Did you know that the USS Hornet captured the Apollo 11 capsule when it landed in the ocean? Neil Armstrong and Buzz Aldrin took their first steps out of the capsule IN the Hornet! There was an Airstream trailer that doubled as a  Mobile Quarantine Facility that the astronauts were to go in when they left the capsule. The Hornet has a replica of the capsule and the Quarantine Trailer on site. 

For the military buff in your life or for a trip back in time, go and visit the USS Hornet. If you have a library card, your admission to the USS Hornet museum is free. Just visit the Discover and Go website through our library page, choose a day to visit and print out your ticket! Keep in mind, the Live Aboard / overnight program on the Hornet is an additional cost and needs to be booked ahead of time. 

Military adventures are out there!

Tuesday, December 3, 2013

She's Crafty | Yarn On The Big Screen

Have you seen Catching Fire yet?!

I haven't, but already I'm in love with all the beautiful yarn pieces Katniss wears throughout the film.

After flipping through a copy of the Official Illustrated Movie Companion for Catching Fire at the library, I came across at least three pieces I had to search the internet to see if any original designs were available yet or any fan-created inspired patterns.

Enter the Katniss cowl. Probably the most popular piece from the movie if you listen to the internet buzz. The original is woven, which you can read all about in this interview with the designer herself, Maria Dora: Catching Fire Fashion: The Story Behind Katniss' Cowl. 

With a bit of searching, you can find plenty of patterns so you can knit yourself a fashionable Katniss cowl inspired, vest...cape thingy. My favorite so far lives on Ravelry. It's a free pattern created by Lauren McClain, known on the site as LollyKnits. If you're interested in making your own, you can find that pattern here.

The cowl is cool but I'm actually in love with a sweater she wears during the Victory Tour. It has a high-low hem, flattering color-block panels, and trendy thumb holes.

I haven't found a pattern for the sweater yet, but I'm determined. Maybe I'll even try my best at making my own inspired piece. Then again, I may not have to wait long for an official (or unofficial) Catching Fire knits book of patterns. The rumor is, the demand for patterns is HIGH.

This isn't the first time I've gone gaga over a piece of needlework in a movie. After watching Elf for the thousandth time I wondered if there was a pattern for the slouchy white hat Jovie wears while singing outside Central Park. I haven't found the right one yet, but I look whenever I think about the movie.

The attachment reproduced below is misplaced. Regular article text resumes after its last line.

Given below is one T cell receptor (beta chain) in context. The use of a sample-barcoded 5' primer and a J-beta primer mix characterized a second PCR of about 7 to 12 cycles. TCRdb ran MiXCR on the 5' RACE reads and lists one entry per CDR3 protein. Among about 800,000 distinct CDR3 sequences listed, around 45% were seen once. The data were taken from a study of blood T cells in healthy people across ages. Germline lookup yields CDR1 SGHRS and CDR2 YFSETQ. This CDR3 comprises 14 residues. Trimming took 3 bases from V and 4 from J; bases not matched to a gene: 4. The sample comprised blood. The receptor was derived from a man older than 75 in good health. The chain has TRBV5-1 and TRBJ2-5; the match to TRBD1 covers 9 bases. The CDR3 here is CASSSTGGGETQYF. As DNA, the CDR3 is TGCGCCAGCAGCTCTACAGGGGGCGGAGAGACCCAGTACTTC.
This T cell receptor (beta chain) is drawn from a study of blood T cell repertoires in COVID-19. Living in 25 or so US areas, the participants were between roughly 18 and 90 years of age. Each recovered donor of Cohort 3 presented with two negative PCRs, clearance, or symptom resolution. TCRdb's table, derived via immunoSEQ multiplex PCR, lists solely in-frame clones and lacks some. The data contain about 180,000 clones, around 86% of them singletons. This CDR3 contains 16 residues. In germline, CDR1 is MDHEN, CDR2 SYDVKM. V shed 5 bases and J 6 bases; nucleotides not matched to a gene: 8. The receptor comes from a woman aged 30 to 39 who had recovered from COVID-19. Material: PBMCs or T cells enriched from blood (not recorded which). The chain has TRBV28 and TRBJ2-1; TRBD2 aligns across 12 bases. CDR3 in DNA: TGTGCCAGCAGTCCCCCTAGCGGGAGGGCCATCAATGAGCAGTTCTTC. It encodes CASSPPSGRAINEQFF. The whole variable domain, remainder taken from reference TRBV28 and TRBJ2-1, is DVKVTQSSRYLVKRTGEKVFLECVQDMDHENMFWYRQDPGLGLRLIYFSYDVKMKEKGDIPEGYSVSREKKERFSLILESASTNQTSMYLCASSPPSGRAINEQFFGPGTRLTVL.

And, of course, you can't speak about cozy knits at the movies without discussing Harry Potter. House scarves, fingerless gloves, cowls, capes, hats...the movies are a treasure trove of fantastic knits. You can channel your inner wizard or witch with a cozy pair of house socks from Charmed Knits: Projects For Fans of Harry Potter by Alison Hansel, which you can check out from Link+.

So, tell us, what are your favorite big screen cozy pieces? Have you ever made one?

Let us know how you added the ear-flaps to your Jane hat from Firefly. Or how your stripey Tom Baker, Doctor Who scarf turned out. We want to know how efficient that Spock sweater is at keeping you warm.

Kaye & Malia

Monday, December 2, 2013

Just Life | Ice Ice .....

Nope, you guessed it wrong. 

I am not talking about the "Ice Ice Baby" song. 

ICE stands for "In Case of Emergency" on the contact list of your cell phone. 

Lets say that you were in a car accident and you are unconscious. What is the easiest way to contact your next of kin? Your cell phone. Right?(Assuming that your phone isn't passworded.)

So, take a minute today to put your emergency contact info on your phone so paramedics and other first responders can contact your family fast.

Picture from
Here is an example of how to enter it in your cell phone contact list:

ICE Husband

You can even put an ICE sticker on your cell phone informing the first responders that you have your emergency contact info on your cell phone.

You can purchase an ICE sticker from the following website:

Here are a few facts from this website:

  • Millions of teenagers and pre-teens leave their houses every day without ID but most of them carry cell phones.
  • According to CDS, in 2006, 1.6 million patients came to emergency rooms and couldn't provide their contact information because they were incapacitated.

ICE might save your life...or the lives of your loved ones.

Baby & child emergency first aid

Infant & child CPR [DVD] : what every parent should know

First aid and CPR  

Signing off until next Monday- Panteha